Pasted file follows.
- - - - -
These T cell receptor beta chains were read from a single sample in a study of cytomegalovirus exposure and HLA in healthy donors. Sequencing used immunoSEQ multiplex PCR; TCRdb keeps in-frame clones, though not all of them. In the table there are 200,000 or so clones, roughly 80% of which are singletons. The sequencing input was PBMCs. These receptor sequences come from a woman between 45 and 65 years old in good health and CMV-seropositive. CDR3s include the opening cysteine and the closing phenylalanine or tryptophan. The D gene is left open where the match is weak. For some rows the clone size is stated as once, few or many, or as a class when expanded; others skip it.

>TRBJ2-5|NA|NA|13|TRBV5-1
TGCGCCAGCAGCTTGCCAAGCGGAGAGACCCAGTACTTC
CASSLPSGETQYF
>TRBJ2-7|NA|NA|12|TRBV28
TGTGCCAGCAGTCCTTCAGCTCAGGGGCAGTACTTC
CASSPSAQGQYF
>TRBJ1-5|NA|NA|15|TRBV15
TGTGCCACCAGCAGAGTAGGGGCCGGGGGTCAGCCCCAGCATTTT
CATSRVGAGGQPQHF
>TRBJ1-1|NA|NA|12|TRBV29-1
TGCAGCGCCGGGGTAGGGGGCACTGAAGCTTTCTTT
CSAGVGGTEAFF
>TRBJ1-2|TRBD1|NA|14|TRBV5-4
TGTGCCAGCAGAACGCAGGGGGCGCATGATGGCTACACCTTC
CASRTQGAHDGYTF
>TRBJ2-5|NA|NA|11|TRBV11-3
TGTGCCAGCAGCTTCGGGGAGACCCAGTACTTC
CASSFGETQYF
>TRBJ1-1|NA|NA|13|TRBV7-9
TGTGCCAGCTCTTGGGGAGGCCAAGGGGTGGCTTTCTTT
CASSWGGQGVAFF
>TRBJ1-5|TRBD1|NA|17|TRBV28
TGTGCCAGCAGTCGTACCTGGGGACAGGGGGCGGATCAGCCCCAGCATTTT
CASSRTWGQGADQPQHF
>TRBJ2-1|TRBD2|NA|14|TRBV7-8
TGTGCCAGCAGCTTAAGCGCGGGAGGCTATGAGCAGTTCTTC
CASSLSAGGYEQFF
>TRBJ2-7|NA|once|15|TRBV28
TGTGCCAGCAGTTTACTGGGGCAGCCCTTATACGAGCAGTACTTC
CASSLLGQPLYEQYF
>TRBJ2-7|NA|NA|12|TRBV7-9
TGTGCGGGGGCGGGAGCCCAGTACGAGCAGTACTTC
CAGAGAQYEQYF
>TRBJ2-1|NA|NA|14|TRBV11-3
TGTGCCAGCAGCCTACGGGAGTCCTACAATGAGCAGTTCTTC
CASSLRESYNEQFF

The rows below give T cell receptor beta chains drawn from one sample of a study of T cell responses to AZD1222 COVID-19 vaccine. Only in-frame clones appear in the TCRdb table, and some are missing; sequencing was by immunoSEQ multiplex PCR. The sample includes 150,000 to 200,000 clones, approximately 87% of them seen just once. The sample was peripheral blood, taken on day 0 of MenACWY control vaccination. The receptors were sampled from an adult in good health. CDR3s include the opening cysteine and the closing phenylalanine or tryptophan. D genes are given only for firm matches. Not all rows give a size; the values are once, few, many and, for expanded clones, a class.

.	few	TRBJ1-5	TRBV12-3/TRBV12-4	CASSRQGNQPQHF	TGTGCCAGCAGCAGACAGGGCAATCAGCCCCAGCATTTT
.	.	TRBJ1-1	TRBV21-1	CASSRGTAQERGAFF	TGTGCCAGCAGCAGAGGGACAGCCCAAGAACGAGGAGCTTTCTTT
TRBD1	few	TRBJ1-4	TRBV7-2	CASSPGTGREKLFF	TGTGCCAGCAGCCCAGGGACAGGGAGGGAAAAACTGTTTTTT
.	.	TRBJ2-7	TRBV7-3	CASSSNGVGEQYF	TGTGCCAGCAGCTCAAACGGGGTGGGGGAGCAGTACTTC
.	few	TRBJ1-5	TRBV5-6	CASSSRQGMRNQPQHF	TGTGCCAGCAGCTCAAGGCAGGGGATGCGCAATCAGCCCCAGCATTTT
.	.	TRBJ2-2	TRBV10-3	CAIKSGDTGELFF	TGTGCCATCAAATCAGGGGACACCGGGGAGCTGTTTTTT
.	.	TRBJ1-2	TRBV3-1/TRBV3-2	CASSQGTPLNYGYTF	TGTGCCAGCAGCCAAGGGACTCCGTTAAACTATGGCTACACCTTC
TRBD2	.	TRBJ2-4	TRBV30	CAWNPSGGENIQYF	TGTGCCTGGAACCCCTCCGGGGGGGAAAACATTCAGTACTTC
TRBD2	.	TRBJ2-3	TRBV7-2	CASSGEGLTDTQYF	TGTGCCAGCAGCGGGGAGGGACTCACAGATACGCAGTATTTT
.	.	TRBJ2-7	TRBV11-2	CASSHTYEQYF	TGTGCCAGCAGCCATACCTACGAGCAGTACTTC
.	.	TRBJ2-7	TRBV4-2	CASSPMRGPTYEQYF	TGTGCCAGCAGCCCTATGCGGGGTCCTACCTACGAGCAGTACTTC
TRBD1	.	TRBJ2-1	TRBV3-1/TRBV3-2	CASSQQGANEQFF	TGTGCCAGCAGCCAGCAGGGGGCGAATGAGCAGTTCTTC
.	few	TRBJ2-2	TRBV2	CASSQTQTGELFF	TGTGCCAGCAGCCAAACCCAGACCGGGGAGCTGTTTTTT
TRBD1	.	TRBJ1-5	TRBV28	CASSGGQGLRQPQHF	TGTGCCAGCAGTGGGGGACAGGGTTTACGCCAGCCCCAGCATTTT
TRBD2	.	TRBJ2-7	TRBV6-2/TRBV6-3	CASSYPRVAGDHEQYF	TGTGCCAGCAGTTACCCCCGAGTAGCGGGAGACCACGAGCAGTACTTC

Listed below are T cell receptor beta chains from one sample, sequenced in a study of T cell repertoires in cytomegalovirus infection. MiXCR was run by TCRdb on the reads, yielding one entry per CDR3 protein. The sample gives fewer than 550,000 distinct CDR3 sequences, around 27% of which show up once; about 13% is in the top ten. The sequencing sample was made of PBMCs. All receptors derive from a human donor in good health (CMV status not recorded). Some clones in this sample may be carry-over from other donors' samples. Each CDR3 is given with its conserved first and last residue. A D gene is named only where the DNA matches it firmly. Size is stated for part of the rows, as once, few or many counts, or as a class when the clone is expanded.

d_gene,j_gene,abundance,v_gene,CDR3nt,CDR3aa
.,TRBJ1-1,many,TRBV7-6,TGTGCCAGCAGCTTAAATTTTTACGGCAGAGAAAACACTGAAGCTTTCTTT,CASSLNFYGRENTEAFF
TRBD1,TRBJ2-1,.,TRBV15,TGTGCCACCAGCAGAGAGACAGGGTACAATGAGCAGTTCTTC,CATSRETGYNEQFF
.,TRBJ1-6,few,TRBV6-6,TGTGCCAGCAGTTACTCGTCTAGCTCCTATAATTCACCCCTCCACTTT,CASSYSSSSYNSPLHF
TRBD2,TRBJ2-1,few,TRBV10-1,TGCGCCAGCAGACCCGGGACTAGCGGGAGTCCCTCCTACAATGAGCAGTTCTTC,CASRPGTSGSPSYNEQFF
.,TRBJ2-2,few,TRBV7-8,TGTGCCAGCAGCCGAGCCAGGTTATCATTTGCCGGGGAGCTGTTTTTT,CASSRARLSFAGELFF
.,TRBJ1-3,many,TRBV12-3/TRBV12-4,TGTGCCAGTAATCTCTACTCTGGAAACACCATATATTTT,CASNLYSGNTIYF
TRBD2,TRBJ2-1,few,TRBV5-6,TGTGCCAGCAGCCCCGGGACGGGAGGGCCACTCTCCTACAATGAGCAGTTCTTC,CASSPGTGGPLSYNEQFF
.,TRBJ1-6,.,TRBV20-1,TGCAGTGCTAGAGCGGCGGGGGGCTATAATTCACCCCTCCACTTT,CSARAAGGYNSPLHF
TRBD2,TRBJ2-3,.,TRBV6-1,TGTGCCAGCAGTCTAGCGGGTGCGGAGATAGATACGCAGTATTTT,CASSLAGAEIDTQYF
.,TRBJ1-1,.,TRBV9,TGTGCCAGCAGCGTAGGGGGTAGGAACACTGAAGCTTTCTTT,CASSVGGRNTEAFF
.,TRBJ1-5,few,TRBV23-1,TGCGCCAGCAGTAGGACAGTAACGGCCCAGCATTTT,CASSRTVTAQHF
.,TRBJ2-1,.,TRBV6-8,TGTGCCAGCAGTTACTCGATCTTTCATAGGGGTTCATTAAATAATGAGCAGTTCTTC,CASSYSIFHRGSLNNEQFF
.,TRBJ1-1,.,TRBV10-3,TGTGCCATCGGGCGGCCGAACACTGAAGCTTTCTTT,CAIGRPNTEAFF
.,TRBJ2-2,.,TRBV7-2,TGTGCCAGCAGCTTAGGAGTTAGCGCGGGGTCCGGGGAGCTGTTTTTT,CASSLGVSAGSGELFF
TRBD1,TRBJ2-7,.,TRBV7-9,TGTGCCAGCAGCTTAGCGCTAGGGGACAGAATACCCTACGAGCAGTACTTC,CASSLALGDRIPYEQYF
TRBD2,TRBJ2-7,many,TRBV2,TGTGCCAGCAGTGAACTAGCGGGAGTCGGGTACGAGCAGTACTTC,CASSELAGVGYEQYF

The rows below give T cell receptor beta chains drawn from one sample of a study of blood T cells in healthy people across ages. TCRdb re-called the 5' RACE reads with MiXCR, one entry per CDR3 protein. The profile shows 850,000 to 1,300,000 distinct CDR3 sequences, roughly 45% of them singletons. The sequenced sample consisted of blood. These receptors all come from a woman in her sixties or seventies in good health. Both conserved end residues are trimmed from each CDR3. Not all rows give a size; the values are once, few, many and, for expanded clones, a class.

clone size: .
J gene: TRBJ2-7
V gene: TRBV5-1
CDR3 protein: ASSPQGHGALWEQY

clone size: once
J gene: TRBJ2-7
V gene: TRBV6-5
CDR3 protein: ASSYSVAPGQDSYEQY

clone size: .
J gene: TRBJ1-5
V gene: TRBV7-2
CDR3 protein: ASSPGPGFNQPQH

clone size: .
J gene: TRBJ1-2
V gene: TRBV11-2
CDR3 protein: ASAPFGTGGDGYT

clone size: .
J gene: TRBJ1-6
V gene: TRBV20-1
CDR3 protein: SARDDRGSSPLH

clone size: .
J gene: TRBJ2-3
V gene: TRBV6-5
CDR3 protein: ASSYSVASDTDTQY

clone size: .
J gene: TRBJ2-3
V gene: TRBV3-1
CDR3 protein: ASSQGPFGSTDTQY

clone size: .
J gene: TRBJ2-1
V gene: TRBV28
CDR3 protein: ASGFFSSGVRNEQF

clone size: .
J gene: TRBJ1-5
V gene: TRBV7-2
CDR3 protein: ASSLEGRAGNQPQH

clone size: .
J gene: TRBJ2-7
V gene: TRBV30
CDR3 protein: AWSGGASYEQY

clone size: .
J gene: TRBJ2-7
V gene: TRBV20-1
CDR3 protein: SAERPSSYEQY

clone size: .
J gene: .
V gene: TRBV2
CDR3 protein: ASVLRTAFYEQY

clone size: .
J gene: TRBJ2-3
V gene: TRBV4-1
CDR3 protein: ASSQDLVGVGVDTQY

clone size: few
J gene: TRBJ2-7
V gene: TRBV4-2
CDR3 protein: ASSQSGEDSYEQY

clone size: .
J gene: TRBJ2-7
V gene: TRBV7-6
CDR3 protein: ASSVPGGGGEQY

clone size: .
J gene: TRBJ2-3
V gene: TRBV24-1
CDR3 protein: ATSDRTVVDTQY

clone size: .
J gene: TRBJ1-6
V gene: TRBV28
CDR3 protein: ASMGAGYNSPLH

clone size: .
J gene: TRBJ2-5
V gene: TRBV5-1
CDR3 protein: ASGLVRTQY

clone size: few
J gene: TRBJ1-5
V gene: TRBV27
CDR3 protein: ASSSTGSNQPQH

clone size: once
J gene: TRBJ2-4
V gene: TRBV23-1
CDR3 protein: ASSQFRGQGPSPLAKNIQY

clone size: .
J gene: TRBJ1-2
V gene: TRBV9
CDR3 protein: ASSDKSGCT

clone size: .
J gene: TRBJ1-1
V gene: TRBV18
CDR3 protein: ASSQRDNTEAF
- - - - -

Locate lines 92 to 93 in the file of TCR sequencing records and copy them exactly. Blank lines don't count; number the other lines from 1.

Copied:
CDR3 protein: SARDDRGSSPLH

clone size: .